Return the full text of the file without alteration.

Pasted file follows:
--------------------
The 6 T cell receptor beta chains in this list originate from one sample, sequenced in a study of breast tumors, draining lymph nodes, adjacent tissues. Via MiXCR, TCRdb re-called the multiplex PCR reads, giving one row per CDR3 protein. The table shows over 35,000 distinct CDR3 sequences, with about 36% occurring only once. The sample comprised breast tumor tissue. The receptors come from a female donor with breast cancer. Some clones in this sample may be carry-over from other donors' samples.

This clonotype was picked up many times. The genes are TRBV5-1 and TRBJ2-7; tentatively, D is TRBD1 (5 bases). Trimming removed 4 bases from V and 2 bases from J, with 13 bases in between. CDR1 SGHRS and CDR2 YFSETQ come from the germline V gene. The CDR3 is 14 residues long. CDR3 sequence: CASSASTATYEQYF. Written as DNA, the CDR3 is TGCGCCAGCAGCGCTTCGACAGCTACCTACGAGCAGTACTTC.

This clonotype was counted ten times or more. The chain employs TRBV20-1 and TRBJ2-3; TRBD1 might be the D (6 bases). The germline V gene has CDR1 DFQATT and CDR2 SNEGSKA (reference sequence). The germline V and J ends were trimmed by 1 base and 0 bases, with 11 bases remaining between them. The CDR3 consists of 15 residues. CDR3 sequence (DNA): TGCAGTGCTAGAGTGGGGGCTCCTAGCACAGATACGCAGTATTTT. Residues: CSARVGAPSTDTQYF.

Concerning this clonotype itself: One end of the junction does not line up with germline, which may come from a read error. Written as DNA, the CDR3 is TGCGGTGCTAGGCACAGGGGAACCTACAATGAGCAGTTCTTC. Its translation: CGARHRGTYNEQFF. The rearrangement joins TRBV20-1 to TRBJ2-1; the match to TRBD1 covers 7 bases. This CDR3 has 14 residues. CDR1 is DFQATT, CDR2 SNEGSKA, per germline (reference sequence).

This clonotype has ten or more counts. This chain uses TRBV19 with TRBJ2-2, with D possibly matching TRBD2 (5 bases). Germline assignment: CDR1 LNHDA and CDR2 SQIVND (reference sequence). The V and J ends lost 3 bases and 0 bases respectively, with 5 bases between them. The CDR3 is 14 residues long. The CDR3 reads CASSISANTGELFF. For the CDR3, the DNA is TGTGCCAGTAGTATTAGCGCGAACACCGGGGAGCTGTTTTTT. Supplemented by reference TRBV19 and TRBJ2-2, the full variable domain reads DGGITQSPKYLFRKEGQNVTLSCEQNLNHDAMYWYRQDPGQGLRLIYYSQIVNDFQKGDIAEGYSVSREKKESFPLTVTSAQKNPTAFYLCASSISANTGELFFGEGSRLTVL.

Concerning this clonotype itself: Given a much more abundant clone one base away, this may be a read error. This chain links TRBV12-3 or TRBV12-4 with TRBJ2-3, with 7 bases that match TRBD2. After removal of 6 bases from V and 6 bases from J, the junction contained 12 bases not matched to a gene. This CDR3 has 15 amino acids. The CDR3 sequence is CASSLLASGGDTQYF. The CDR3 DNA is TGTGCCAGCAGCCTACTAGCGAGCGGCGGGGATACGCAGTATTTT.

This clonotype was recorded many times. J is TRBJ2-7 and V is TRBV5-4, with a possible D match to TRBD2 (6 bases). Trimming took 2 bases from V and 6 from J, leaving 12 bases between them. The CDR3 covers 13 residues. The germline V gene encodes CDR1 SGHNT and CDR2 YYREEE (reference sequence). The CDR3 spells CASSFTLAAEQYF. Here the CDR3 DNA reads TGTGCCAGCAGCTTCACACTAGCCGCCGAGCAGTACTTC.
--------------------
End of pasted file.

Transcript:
The 6 T cell receptor beta chains in this list originate from one sample, sequenced in a study of breast tumors, draining lymph nodes, adjacent tissues. Via MiXCR, TCRdb re-called the multiplex PCR reads, giving one row per CDR3 protein. The table shows over 35,000 distinct CDR3 sequences, with about 36% occurring only once. The sample comprised breast tumor tissue. The receptors come from a female donor with breast cancer. Some clones in this sample may be carry-over from other donors' samples.

This clonotype was picked up many times. The genes are TRBV5-1 and TRBJ2-7; tentatively, D is TRBD1 (5 bases). Trimming removed 4 bases from V and 2 bases from J, with 13 bases in between. CDR1 SGHRS and CDR2 YFSETQ come from the germline V gene. The CDR3 is 14 residues long. CDR3 sequence: CASSASTATYEQYF. Written as DNA, the CDR3 is TGCGCCAGCAGCGCTTCGACAGCTACCTACGAGCAGTACTTC.

This clonotype was counted ten times or more. The chain employs TRBV20-1 and TRBJ2-3; TRBD1 might be the D (6 bases). The germline V gene has CDR1 DFQATT and CDR2 SNEGSKA (reference sequence). The germline V and J ends were trimmed by 1 base and 0 bases, with 11 bases remaining between them. The CDR3 consists of 15 residues. CDR3 sequence (DNA): TGCAGTGCTAGAGTGGGGGCTCCTAGCACAGATACGCAGTATTTT. Residues: CSARVGAPSTDTQYF.

Concerning this clonotype itself: One end of the junction does not line up with germline, which may come from a read error. Written as DNA, the CDR3 is TGCGGTGCTAGGCACAGGGGAACCTACAATGAGCAGTTCTTC. Its translation: CGARHRGTYNEQFF. The rearrangement joins TRBV20-1 to TRBJ2-1; the match to TRBD1 covers 7 bases. This CDR3 has 14 residues. CDR1 is DFQATT, CDR2 SNEGSKA, per germline (reference sequence).

This clonotype has ten or more counts. This chain uses TRBV19 with TRBJ2-2, with D possibly matching TRBD2 (5 bases). Germline assignment: CDR1 LNHDA and CDR2 SQIVND (reference sequence). The V and J ends lost 3 bases and 0 bases respectively, with 5 bases between them. The CDR3 is 14 residues long. The CDR3 reads CASSISANTGELFF. For the CDR3, the DNA is TGTGCCAGTAGTATTAGCGCGAACACCGGGGAGCTGTTTTTT. Supplemented by reference TRBV19 and TRBJ2-2, the full variable domain reads DGGITQSPKYLFRKEGQNVTLSCEQNLNHDAMYWYRQDPGQGLRLIYYSQIVNDFQKGDIAEGYSVSREKKESFPLTVTSAQKNPTAFYLCASSISANTGELFFGEGSRLTVL.

Concerning this clonotype itself: Given a much more abundant clone one base away, this may be a read error. This chain links TRBV12-3 or TRBV12-4 with TRBJ2-3, with 7 bases that match TRBD2. After removal of 6 bases from V and 6 bases from J, the junction contained 12 bases not matched to a gene. This CDR3 has 15 amino acids. The CDR3 sequence is CASSLLASGGDTQYF. The CDR3 DNA is TGTGCCAGCAGCCTACTAGCGAGCGGCGGGGATACGCAGTATTTT.

This clonotype was recorded many times. J is TRBJ2-7 and V is TRBV5-4, with a possible D match to TRBD2 (6 bases). Trimming took 2 bases from V and 6 from J, leaving 12 bases between them. The CDR3 covers 13 residues. The germline V gene encodes CDR1 SGHNT and CDR2 YYREEE (reference sequence). The CDR3 spells CASSFTLAAEQYF. Here the CDR3 DNA reads TGTGCCAGCAGCTTCACACTAGCCGCCGAGCAGTACTTC.